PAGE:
Detectable clonal mosaicism from birth to old age and its relationship to cancer

Nat Genet. 2012 May 6;44(6):642-50. doi: 10.1038/ng.2271.

Abstract

We detected clonal mosaicism for large chromosomal anomalies (duplications, deletions and uniparental disomy) using SNP microarray data from over 50,000 subjects recruited for genome-wide association studies. This detection method requires a relatively high frequency of cells with the same abnormal karyotype (>5-10%; presumably of clonal origin) in the presence of normal cells. The frequency of detectable clonal mosaicism in peripheral blood is low (<0.5%) from birth until 50 years of age, after which it rapidly rises to 2-3% in the elderly. Many of the mosaic anomalies are characteristic of those found in hematological cancers and identify common deleted regions with genes previously associated with these cancers. Although only 3% of subjects with detectable clonal mosaicism had any record of hematological cancer before DNA sampling, those without a previous diagnosis have an estimated tenfold higher risk of a subsequent hematological cancer (95% confidence interval = 6-18).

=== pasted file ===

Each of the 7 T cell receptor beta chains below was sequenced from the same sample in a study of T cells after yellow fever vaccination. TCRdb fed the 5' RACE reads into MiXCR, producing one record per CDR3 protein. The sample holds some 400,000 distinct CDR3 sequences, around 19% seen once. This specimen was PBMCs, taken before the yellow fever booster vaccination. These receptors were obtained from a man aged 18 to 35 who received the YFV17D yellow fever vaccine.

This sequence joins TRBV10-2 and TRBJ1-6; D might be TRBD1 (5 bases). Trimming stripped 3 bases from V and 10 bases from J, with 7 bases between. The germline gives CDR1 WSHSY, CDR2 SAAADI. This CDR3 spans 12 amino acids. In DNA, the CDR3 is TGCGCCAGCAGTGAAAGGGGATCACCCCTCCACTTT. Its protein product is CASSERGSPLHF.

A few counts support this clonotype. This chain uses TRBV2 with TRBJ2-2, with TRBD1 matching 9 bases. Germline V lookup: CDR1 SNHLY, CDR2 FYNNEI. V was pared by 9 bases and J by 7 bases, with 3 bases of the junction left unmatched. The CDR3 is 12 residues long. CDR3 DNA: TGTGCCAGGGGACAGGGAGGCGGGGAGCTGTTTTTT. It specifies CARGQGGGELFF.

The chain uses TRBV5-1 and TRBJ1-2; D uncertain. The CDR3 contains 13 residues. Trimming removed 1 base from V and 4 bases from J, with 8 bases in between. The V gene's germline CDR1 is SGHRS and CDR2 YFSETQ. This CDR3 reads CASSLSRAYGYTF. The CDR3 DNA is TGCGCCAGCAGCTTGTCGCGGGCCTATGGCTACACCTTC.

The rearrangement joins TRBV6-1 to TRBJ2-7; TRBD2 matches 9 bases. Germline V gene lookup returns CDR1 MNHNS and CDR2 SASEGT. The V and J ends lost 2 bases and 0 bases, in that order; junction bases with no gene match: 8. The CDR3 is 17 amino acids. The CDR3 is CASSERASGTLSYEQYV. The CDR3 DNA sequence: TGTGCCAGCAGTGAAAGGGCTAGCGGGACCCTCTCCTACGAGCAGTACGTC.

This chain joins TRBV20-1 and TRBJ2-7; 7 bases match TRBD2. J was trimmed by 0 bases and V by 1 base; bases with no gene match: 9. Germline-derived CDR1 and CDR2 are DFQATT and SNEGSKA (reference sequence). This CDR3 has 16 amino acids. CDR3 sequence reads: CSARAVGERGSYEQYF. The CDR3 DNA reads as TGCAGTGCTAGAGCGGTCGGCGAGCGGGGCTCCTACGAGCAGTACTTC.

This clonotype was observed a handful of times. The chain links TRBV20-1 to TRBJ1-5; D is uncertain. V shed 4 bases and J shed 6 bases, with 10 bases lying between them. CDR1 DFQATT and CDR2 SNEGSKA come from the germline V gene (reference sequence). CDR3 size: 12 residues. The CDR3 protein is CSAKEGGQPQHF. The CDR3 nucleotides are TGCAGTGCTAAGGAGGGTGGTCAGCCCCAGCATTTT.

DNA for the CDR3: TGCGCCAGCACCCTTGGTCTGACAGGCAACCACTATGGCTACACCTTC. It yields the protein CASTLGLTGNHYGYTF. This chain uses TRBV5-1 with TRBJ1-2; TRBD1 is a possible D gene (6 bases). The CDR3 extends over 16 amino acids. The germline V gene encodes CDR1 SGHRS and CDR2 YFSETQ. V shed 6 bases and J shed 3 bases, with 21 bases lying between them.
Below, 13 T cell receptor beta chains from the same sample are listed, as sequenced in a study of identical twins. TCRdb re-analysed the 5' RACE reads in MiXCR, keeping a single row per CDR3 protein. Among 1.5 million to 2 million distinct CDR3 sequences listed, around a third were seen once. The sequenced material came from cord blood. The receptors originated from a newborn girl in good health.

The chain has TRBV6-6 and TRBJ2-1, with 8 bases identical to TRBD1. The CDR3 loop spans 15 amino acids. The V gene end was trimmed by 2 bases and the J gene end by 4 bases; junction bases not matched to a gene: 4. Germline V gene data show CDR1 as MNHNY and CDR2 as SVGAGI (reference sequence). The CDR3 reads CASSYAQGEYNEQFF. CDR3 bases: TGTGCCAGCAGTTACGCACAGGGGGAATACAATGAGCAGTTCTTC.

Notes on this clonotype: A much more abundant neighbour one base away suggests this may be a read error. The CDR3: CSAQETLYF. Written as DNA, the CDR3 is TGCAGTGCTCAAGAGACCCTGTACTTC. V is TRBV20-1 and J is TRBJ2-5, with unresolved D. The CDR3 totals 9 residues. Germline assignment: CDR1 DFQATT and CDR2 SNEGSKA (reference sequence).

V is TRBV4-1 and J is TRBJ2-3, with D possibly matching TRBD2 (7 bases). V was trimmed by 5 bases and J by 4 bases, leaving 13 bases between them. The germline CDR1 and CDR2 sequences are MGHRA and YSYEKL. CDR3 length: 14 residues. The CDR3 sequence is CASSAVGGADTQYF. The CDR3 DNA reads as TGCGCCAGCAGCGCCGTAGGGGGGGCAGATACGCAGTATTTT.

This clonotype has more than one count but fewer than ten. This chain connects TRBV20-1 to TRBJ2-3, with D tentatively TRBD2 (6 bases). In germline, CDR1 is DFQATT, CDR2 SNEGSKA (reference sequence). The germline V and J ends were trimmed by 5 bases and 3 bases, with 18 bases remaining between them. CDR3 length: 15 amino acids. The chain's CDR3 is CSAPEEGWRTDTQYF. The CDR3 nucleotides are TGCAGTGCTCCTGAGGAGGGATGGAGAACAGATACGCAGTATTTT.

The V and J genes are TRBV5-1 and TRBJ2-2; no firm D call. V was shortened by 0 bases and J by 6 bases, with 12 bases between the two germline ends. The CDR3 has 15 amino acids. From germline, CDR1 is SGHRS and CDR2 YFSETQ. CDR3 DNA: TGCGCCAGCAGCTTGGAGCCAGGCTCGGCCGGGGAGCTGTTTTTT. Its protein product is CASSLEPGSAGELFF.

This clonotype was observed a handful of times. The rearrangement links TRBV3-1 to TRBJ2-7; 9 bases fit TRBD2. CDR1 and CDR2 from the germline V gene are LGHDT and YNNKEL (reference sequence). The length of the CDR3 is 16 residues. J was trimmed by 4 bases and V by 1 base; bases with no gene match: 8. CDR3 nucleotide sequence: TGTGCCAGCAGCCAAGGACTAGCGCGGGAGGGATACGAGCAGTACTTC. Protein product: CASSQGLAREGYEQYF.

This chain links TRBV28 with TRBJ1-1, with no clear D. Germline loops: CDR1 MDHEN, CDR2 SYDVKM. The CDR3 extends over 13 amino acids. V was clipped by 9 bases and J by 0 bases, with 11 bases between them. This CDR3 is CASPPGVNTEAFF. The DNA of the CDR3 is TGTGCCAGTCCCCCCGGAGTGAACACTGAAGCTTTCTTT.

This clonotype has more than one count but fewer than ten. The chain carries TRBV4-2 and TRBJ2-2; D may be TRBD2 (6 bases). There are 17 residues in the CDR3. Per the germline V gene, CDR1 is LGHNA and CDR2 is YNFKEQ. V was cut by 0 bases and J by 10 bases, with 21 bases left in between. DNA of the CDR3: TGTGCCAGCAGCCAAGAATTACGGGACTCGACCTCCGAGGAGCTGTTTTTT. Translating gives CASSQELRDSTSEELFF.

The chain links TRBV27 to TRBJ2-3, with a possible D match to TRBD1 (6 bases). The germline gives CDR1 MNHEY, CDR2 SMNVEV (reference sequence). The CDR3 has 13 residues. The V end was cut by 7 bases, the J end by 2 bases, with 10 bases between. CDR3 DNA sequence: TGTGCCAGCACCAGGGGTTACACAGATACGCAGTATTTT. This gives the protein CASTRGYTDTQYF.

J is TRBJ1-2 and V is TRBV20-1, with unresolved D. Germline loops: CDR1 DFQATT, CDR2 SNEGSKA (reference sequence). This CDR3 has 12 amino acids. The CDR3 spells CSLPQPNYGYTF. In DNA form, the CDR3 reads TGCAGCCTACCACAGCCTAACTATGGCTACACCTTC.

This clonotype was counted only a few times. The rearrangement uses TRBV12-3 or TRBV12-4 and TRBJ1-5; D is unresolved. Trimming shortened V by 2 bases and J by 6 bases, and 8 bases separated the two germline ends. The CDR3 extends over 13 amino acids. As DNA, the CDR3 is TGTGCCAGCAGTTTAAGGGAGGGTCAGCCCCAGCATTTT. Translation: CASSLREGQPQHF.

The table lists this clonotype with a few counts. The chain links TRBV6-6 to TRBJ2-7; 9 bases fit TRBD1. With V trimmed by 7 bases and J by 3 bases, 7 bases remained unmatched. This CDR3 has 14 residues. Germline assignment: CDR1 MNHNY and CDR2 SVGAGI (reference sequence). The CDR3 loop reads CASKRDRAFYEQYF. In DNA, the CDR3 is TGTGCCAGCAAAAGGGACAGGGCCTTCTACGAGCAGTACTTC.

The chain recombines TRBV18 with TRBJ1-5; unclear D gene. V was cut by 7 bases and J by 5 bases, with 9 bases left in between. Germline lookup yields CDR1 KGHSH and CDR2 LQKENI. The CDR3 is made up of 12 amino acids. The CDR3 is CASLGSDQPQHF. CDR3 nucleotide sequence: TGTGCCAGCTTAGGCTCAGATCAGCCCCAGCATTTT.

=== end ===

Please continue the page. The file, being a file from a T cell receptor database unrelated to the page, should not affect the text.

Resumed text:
Publication types

  • Research Support, N.I.H., Extramural
  • Research Support, N.I.H., Intramural
  • Research Support, Non-U.S. Gov't

MeSH terms

  • Adolescent
  • Adult
  • Aged
  • Aged, 80 and over
  • Aging / genetics*
  • Child
  • Child, Preschool
  • Chromosome Aberrations*
  • Chromosome Mapping
  • DNA Copy Number Variations
  • Female
  • Genome-Wide Association Study
  • Humans
  • Infant
  • Infant, Newborn
  • Male
  • Middle Aged
  • Mosaicism*
  • Neoplasms / genetics*

Grant support